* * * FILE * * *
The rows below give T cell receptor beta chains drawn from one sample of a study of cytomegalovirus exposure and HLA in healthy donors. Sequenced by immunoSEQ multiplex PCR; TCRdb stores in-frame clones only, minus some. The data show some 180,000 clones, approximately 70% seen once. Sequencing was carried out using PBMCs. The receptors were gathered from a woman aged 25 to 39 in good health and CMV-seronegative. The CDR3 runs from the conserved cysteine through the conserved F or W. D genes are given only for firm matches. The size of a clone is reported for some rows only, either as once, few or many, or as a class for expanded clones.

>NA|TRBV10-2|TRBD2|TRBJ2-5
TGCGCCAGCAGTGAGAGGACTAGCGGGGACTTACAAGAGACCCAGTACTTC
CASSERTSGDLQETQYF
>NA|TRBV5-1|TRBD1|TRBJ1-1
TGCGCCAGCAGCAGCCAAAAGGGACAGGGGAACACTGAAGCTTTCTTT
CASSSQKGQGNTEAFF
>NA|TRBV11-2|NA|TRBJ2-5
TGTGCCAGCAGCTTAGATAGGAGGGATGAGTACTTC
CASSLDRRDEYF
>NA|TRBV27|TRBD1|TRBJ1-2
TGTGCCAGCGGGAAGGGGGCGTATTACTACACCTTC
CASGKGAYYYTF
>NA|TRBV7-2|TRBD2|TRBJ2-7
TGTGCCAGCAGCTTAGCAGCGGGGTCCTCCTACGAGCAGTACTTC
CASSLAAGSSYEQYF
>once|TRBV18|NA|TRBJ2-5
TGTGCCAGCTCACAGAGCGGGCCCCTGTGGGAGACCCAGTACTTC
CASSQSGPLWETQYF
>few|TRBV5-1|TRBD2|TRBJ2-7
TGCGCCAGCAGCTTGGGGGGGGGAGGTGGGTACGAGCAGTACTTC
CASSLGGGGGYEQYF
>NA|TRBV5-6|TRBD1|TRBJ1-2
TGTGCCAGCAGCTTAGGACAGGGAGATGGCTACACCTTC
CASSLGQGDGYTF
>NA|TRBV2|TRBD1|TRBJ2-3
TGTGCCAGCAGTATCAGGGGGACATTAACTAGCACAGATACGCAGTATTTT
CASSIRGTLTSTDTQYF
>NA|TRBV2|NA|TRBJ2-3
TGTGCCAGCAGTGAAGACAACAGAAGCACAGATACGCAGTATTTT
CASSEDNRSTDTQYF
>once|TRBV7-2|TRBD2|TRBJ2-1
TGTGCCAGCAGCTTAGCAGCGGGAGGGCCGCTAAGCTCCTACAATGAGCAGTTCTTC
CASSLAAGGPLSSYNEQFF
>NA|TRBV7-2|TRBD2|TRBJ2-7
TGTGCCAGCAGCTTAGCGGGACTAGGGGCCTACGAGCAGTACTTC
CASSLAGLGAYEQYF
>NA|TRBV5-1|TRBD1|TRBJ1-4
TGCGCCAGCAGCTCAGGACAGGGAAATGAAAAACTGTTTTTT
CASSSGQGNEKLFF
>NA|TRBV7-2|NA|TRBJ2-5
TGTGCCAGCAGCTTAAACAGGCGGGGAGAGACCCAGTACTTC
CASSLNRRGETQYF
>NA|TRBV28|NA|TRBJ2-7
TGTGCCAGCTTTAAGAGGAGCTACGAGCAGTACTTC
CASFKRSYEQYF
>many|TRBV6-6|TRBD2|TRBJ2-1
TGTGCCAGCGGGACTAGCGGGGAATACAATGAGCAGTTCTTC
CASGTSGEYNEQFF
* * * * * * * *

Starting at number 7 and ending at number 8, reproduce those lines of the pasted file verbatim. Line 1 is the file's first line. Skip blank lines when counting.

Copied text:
CASSSQKGQGNTEAFF
>NA|TRBV11-2|NA|TRBJ2-5